Invited guests


How are electronic tags changing what we know about Pacific Ocean predators? What is the role of bio-logging in conservation? Hear these questions and more discussed by Keynotes at BLS6. 


Hopkins Marine Station, Stanford University

Barbara Block is the Charles & Elizabeth Prothro Professor in Marine Sciences at Stanford University and a senior fellow at the Stanford Woods Institute for the Environment. Block helped establish Stanford’s Tuna Research and Conservation Center where she employs biologging techniques to understand the movements and physiological ecology of tunas, sharks and billfishes. She is a recipient of the MacArthur Foundation Fellowship, A Rolex Award for Enterprise, and the Benchley Award for Ocean Science.


Meg Crofoot

Dept. of Anthropology, University of California, Davis

Meg Crofoot is an Assistant Professor in the Anthropology Department at the University of California, Davis and a Research Associate at the Smithsonian Tropical Research Institute in Panama. Crofoot’s research focuses on the evolution of complex social systems, and specifically, understanding how collective (group) behaviors emerge from interactions among individuals. She uses remote tracking technology in conjunction with field-based experiments and observational methods to explore group movement and decision-making, coordinated territorial defense, and other collective behaviors in primate social groups. She is a recipient of the Packard Fellowship in Science and Engineering and is on the board of directors of the ICARUS Initiative.

Urška Demšar

School of Geography & Sustainable Development, University of St Andrews

Urška Demšar is Lecturer (Assistant Professor) in Geoinformatics in the School of Geography & Sustainable Development at the University of St Andrews. She is originally a mathematician with a PhD in Geoinformatics. Her research area is Spatio-Temporal Visual Analytics with specific focus on  movement analysis. She is combining analytical and visual techniques and is particularly interested in visual interpretation of results of spatial and spatio-temporal statistical methods and models. She collaborates with researchers in a number of application areas, including animal movement.


Scripps Institution of Oceanography, University of California, San Diego

Gerald Kooyman is a professor emeritus and research physiologist in the Center for Marine Biotechnology and Biomedicine at Scripps Institution of Oceanography. His work examining marine vertebrate diving behaviour and population trends for penguins in Antarctica has brought significant attention to global climate change and has been recognised by a Special Creativity Award from the National Science Foundation and the Kenneth S. Norris Lifetime Achievement Award from the Society for Marine Mammalogy. Kooyman is also a scientific fellow of the American Association for the Advancement of Science, a surfer and a pilot.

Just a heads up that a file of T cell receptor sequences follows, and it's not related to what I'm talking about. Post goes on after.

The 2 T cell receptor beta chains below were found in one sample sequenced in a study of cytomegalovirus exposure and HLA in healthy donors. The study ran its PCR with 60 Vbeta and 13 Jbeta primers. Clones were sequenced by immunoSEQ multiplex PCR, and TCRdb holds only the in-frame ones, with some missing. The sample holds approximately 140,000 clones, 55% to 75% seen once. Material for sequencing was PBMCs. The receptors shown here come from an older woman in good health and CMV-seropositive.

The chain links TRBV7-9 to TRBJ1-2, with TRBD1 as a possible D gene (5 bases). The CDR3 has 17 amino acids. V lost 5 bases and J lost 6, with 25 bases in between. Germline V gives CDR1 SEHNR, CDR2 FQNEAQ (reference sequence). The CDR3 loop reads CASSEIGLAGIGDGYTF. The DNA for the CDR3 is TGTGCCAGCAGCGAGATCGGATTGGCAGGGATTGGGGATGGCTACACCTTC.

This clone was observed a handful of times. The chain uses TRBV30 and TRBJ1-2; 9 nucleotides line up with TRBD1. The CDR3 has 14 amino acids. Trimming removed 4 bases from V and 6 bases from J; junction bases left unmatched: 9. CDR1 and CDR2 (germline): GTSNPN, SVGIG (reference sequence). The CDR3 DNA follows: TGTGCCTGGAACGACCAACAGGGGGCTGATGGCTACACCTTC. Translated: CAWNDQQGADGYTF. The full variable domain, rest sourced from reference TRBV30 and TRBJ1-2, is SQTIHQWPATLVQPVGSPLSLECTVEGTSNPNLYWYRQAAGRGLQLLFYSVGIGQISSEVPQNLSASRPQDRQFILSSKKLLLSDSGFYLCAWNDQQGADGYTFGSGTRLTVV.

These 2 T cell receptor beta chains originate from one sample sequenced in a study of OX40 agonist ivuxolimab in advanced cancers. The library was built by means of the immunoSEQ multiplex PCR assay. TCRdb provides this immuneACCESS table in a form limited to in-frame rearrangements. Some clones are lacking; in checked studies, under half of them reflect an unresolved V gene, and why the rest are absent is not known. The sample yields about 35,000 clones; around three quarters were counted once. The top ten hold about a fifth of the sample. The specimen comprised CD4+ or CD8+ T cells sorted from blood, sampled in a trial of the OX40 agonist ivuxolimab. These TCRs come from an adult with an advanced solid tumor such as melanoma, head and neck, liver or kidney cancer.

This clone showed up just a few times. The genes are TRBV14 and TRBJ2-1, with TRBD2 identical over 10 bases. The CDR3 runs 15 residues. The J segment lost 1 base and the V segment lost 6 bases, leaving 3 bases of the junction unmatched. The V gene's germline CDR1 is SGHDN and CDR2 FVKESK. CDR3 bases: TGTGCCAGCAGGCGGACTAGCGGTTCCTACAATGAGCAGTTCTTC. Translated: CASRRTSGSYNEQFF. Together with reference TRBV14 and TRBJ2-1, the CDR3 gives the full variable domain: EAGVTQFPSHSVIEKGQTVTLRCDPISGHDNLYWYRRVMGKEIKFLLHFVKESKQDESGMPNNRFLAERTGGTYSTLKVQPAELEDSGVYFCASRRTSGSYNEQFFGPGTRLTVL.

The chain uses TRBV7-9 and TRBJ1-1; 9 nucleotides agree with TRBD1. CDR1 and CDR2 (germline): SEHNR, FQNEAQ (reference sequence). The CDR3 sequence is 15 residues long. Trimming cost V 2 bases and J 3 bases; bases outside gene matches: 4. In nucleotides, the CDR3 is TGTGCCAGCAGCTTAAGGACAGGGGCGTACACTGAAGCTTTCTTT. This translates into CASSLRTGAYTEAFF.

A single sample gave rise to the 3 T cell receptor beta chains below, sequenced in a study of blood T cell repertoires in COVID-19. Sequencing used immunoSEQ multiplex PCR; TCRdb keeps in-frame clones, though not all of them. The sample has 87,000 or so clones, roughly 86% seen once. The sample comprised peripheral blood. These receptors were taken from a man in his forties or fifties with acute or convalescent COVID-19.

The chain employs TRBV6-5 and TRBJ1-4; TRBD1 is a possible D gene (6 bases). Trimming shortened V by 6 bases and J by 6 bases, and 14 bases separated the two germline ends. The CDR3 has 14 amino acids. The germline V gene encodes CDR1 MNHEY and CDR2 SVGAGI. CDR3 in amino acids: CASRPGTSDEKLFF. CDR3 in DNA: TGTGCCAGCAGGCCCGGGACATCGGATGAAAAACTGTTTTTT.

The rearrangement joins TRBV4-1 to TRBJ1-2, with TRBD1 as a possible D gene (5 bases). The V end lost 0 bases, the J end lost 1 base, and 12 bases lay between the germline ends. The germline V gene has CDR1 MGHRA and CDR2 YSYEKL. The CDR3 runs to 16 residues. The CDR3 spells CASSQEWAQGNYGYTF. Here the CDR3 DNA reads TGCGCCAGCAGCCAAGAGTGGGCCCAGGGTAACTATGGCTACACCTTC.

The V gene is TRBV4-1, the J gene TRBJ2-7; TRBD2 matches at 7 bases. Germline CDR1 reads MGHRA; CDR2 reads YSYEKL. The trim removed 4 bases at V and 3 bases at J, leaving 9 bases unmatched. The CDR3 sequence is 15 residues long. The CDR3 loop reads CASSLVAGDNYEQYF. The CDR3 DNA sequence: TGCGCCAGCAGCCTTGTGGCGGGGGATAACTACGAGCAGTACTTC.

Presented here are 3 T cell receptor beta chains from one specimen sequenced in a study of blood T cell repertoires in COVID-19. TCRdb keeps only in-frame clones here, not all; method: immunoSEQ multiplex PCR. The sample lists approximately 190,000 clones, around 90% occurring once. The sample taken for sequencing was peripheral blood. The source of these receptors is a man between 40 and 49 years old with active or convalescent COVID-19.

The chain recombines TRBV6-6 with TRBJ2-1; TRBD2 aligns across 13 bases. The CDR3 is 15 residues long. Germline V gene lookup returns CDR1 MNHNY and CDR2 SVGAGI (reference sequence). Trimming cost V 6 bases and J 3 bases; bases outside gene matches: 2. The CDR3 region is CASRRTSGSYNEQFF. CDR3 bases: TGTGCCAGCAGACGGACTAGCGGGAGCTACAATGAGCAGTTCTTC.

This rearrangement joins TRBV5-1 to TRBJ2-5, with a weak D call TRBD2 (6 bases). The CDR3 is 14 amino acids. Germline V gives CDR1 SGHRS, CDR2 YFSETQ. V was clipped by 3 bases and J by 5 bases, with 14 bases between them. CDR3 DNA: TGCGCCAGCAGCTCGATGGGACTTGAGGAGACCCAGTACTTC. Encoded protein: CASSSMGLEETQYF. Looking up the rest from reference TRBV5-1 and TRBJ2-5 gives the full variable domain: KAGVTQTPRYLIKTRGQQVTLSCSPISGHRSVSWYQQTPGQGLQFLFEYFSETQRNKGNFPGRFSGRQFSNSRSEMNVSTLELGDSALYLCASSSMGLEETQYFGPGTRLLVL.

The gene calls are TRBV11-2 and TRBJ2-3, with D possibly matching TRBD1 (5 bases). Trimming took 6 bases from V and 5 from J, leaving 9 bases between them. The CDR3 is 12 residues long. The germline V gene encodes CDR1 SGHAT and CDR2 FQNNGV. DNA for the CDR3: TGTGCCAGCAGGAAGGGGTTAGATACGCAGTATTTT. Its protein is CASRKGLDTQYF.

Ortwin renn

International Institute for Advanced Sustainability Studies (IASS)

Ortwin Renn is Scientific Director at the International Institute for Advanced Sustainability Studies (IASS) in Potsdam, Germany, where he studies the impacts of systemic risks on sustainable development. In addition to this, he is active in research into public participation; technology assessment and foresight; and public responses to technological change. A social psychologist by training, he has authored over 30 monographs, including Risk Governance. Coping with Uncertainty in a Complex World. Renn is a Fellow of the American Association for the Advancement of Science (AAAS), and holds an Honorary Doctorate from the Swiss Institute of Technology and an Honorary Distinguished Professorship from the Technical University Munich. He is the recipient of the Order of Merit of the Federal Republic of Germany and the Distinguished Achievement Award of the Society for Risk Analysis (SRA).


Katsufumi Sato

Atmosphere and Ocean Research Institute, University of Tokyo

Katsufumi Sato is a professor in the Atmosphere and Ocean Research Institute at the University of Tokyo. He studies comparative physiology, biomechanics and behavioral ecology of marine top predators including fish, reptiles, seabirds and marine mammals in habitats ranging from tropical regions to Antarctica. He has been engaged in the development of new bio-logging devices to investigate animal movement and monitor the pelagic environment. He was named a 2009 Emerging Explorer by the National Geographic Society.


Centre d'Etudes Biologiques de Chizé / CNRS

Henri Weimerskirch is Director of Research at CNRS in Chizé, France. He is head of a research group working on the ecology of seabirds and marine mammals. He has pioneered work on satellite tracking of seabirds, especially albatrosses in the late 1980s. He uses bio-logging techniques to address questions about the flight, foraging ecology and conservation of seabirds, in particular albatrosses and frigatebirds.

The 6th International Bio-Logging Science Symposium

25–29 SEP 2017


Symposium host

Max Planck Institute for Ornithology

Am Obstberg 1

78315 Radolfzell


Organising Officer

Brigitta Keeves

+49 7531 88 3478